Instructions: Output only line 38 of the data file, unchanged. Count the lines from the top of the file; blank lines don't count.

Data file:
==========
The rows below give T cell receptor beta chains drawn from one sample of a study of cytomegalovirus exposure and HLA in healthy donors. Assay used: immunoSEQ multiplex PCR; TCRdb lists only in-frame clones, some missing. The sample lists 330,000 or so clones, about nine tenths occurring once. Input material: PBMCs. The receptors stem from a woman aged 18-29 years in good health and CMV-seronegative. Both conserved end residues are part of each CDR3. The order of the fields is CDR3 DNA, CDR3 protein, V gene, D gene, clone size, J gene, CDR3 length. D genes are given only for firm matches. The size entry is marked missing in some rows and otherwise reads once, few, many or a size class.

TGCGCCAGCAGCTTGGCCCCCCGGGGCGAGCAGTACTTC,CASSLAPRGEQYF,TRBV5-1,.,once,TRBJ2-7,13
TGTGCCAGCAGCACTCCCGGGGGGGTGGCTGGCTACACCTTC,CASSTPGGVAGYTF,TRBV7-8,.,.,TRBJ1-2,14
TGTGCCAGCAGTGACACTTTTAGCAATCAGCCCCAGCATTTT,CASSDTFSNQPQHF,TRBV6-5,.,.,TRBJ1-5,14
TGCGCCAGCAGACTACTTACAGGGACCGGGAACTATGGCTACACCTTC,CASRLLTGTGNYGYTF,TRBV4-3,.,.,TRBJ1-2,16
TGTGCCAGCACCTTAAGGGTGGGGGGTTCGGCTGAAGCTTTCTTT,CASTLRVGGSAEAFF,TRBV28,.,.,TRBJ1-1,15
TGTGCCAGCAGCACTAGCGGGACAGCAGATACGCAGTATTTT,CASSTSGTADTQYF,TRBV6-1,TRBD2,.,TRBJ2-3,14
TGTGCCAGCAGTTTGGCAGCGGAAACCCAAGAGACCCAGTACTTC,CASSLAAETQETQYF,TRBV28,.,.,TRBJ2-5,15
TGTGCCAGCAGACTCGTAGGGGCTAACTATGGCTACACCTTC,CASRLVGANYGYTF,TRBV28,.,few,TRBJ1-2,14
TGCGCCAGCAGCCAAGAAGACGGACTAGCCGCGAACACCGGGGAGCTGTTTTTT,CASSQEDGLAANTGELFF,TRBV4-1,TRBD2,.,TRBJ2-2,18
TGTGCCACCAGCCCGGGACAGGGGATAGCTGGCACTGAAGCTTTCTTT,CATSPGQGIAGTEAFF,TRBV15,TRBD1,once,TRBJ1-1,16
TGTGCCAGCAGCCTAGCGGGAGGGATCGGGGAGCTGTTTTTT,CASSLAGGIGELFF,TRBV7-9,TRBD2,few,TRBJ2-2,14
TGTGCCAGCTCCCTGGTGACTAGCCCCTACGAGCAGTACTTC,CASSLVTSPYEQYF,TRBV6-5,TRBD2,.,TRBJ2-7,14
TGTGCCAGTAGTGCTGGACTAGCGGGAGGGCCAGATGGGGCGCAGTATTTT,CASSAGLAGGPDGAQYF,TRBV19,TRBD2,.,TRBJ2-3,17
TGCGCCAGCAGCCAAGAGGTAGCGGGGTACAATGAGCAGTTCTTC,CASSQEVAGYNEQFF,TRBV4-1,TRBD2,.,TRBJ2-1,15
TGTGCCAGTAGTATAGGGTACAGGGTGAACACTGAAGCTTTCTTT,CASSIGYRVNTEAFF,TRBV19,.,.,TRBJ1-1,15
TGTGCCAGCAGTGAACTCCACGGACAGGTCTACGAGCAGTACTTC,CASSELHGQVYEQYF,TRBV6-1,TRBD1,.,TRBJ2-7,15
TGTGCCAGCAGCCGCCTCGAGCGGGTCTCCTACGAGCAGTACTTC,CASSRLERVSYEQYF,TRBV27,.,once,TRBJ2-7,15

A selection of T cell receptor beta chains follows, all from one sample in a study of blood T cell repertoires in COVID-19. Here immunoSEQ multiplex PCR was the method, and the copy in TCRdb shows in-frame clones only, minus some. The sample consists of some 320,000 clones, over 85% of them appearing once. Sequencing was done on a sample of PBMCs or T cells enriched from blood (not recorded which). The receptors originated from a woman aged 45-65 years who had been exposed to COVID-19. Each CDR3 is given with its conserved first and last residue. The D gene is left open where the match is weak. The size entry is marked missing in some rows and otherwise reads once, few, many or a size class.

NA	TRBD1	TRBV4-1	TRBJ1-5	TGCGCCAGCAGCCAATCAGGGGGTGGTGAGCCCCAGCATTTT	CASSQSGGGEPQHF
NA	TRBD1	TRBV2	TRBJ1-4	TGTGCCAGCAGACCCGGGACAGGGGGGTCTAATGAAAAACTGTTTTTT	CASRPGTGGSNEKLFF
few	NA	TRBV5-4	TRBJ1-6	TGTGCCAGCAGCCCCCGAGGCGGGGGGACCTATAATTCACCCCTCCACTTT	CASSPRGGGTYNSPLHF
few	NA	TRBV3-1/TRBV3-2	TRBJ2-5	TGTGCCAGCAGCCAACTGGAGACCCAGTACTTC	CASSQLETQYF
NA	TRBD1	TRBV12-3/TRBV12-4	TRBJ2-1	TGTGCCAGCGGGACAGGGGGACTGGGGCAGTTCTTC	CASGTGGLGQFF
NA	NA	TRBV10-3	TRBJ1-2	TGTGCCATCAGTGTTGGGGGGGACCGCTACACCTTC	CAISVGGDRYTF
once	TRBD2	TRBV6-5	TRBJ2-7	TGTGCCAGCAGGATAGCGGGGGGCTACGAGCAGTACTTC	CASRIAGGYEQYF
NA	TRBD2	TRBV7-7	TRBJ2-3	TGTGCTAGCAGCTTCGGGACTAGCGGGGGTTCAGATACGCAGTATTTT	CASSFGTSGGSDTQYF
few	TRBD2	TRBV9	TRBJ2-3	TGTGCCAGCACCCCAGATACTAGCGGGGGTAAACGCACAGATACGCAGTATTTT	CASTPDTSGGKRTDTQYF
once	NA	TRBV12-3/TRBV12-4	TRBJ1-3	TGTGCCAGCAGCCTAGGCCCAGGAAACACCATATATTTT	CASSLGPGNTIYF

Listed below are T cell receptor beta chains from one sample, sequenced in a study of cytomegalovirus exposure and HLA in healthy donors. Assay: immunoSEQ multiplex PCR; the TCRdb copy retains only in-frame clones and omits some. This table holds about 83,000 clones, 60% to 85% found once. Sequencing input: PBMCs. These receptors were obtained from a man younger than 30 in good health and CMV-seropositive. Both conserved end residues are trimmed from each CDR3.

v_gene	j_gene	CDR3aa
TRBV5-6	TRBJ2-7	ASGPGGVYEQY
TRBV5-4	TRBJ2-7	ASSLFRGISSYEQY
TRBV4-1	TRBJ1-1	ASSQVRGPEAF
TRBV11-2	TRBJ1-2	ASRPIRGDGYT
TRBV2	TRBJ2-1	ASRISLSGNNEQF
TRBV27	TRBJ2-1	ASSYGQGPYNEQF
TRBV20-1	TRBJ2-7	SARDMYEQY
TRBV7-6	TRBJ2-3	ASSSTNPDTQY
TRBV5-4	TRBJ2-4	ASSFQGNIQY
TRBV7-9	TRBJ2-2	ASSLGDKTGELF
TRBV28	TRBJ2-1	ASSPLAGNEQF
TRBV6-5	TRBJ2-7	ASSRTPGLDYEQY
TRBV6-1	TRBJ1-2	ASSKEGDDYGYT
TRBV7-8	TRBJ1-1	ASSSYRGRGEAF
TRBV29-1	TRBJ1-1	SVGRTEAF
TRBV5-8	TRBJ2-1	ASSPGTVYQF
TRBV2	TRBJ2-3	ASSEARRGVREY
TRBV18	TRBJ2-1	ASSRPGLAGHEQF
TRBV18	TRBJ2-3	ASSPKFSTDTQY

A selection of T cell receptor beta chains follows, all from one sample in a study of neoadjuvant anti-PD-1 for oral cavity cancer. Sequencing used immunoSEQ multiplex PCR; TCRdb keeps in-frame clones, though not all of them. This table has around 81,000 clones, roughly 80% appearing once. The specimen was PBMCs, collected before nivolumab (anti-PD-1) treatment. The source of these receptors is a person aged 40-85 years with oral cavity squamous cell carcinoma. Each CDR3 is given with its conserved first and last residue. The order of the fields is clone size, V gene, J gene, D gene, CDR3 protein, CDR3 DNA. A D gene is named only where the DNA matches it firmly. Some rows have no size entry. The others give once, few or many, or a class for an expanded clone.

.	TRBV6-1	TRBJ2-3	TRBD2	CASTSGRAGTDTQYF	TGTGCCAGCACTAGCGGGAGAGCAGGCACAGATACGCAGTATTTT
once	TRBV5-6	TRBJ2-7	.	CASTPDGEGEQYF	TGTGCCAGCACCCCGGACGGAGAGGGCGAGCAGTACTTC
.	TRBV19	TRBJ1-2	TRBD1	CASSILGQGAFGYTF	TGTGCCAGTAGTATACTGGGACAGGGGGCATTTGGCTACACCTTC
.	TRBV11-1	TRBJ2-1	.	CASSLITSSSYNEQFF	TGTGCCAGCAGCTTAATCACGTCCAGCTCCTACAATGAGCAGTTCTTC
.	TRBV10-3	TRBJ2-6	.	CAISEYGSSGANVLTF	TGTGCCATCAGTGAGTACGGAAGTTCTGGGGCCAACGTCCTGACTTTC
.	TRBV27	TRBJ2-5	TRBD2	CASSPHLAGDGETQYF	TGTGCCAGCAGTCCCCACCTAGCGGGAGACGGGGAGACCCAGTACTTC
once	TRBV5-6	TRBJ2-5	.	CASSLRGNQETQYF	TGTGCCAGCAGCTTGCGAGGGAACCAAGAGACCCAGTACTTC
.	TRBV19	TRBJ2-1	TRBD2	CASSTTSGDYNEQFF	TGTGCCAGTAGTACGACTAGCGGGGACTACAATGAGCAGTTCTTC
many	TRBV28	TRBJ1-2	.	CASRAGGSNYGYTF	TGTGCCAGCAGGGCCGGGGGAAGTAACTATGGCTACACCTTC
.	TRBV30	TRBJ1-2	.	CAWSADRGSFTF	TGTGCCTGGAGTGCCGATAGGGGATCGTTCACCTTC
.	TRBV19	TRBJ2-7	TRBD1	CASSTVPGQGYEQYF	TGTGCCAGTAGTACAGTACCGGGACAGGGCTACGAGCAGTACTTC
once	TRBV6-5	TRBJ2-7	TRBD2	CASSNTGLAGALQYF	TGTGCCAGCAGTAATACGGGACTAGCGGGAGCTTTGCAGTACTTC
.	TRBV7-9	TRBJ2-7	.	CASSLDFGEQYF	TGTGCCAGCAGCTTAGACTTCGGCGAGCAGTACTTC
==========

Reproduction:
TRBV20-1	TRBJ2-7	SARDMYEQY